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Call of Duty: Scump and Nadeshot Explain Why eSports Pros Need to Create their Own Brand

Call of Duty: Scump and Nadeshot Explain Why eSports Pros Need to Create their Own Brand

Recent times have made things hard for those in the eSports scene. Several players have either retired or have shockingly stepped out of their respective fields. Many were of the opinion that players should keep a backup plan if they do end up in similar situations. In the recent HECZ Podcast with Call of Duty pro Scump, the pair discussed the retirement of Damon “Karma” Barlow and the need for backup plans should the need arise. 

Call of Duty experts on the need for pro players to create a brand

Karma retired from professional COD a few weeks back citing that he no longer enjoyed the game. Karma was one of the greatest to have ever played the game with many accolades to his name. 

Hector “H3CZ” Rodriguez in his podcast talked about the need for all pro players to build their own brand. He makes it clear that his words are for all pros and not exclusive to COD players. 

H3CZ also addressed the issue that stops players from streaming. He was of the opinion that players do not want to hear others badmouth them.

“I think one of the main reasons that people in your profession at your level don’t stream is because of what you just said. They don’t want to get on stream to hear people talk sh*t about them. The fans are going to be rowdy at every single category of competition whether it’s sports whether it’s chess whatever it is, there’s always gonna be boisterous few that are gonna talk sh*t”, H3CZ said.

H3CZ also acknowledges that the gaming community and leagues are here to stay. Players as long as they are capable will continue growing and getting a paycheck. However, things could eventually come to close.

The certainty of this league is that it’s gonna be here forever. The uncertainty about that is whether or not you are gonna be here forever”, HC3Z explained.

He added that if players aren’t doing the extra work, it could turn bad on them. One instance of a bad performance or lashing out on the wrong teammate can put players out of the picture.

There is also the chance of being outage from the platform or game one is famous for.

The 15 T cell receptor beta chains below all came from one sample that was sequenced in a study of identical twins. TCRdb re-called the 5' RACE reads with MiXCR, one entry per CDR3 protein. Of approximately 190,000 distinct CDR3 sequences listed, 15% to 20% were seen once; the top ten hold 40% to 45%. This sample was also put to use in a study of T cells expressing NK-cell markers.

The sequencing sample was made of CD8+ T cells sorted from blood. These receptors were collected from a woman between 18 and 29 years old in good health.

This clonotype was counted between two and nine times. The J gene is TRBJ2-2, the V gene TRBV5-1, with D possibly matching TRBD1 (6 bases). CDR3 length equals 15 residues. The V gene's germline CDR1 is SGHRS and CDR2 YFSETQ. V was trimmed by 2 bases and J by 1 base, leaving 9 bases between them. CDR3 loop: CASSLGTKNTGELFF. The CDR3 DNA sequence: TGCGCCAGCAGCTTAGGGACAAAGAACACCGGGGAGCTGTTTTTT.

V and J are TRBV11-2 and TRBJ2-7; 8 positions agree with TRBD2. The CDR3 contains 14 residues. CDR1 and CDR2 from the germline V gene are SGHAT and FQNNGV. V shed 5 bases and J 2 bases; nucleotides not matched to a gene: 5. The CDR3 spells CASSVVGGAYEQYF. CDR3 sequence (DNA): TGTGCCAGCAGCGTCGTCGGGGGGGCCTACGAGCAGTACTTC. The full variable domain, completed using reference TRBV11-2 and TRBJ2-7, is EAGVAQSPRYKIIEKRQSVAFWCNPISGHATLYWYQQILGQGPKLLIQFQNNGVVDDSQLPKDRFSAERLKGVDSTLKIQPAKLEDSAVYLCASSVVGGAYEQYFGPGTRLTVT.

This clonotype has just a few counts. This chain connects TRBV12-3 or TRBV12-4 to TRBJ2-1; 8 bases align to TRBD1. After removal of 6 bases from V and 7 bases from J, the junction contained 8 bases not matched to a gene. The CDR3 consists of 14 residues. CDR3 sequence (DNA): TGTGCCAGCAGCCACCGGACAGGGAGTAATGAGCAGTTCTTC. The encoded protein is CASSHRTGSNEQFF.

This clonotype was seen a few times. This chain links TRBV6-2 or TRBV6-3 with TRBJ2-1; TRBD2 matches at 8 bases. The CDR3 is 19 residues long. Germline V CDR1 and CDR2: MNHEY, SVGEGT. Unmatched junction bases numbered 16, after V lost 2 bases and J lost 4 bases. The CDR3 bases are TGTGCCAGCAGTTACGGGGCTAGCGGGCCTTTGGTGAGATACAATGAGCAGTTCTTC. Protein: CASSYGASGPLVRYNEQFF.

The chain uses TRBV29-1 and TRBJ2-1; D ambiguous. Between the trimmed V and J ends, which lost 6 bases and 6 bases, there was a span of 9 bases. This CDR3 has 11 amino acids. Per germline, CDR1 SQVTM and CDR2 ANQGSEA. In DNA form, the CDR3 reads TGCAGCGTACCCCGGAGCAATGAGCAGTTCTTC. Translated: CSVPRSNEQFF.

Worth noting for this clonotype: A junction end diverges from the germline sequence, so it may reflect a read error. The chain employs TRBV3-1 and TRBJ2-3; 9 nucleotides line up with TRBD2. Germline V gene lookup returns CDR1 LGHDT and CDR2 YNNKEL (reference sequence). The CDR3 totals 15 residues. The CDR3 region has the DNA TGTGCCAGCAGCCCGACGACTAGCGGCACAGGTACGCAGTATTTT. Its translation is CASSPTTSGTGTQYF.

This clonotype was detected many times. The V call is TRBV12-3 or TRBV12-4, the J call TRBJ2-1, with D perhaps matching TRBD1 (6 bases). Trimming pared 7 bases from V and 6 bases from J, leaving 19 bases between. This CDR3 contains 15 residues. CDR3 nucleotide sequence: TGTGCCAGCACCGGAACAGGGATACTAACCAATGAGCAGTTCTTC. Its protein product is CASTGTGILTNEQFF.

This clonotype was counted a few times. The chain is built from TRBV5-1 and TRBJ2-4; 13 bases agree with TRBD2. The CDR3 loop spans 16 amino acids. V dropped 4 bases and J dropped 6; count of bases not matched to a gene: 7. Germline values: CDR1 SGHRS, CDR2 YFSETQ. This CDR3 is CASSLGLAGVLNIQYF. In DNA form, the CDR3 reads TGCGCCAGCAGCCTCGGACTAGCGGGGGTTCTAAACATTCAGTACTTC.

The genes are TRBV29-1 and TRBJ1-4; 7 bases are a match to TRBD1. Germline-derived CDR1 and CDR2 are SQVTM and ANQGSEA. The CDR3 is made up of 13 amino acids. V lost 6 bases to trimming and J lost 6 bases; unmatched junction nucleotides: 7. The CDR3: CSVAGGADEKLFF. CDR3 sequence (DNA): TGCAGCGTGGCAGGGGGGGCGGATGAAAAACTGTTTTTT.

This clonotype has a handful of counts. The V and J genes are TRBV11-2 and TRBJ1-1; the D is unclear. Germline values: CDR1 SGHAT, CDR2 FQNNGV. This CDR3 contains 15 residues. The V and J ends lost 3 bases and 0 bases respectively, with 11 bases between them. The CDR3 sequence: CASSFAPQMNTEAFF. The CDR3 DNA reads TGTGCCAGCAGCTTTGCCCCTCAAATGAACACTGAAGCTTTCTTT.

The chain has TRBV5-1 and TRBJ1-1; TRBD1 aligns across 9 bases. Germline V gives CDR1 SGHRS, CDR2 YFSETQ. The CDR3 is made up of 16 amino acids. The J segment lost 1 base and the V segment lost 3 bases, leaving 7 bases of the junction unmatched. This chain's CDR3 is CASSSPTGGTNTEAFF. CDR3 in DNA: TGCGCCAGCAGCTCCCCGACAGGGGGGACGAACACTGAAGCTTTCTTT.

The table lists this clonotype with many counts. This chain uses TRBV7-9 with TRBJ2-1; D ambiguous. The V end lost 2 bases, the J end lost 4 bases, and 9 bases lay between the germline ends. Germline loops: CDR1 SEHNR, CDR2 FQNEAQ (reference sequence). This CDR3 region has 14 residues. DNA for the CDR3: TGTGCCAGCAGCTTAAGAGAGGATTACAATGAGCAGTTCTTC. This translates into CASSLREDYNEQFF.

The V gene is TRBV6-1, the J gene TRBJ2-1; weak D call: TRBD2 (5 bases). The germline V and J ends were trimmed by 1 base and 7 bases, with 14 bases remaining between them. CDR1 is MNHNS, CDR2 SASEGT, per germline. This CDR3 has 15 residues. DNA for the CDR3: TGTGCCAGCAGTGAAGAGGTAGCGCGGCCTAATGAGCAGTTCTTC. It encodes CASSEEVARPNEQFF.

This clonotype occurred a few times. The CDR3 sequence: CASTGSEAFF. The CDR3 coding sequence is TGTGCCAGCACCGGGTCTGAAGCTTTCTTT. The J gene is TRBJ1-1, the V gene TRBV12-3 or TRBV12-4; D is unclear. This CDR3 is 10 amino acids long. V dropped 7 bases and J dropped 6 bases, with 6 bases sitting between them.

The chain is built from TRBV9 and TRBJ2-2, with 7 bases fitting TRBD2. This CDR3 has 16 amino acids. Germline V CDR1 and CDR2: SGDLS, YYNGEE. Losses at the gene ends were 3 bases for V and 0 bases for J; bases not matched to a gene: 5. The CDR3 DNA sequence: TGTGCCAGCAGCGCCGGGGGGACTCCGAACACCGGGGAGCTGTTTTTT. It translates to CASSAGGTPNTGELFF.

Scump added, “You are gonna outage the platform you have. You could bee good on one card, then the next card not so. If you don’t have that safety net behind you, then you’ll fall on your back”

Former Call of Duty pro feels the same

Previously, Nadeshot of 100T shared a similar opinion regarding the matter. Nade is, of course, a former pro Call of Duty pro who has since co-founded one of the biggest eSports organizations. He said that a lot of players competing today may be in the last leg of their career and streaming or making content, would be beneficial to them at the end of the day.

“If they just spent the time building their careers and streaming more often and trying to create content and again it’s just not for some people but I think a lot of people are realizing now that they are at the end of the road what do I have to show for this? That’s why I encourage anybody and everybody who’s involved in this space like just be streaming”, Nadeshot said.

Is this a safe future for eSports players?

The safety net that everyone addressed does seem like a good option. Many of the popular streamers today have a massive following. The community would love seeing pros streaming and making content. It won’t be hard for them to reach new milestones streaming. 

They could start off creating a brand on the side, do extra work, and thus, they have a backup plan when they chose to no longer compete. This could necessarily be the new future of current eSports players.

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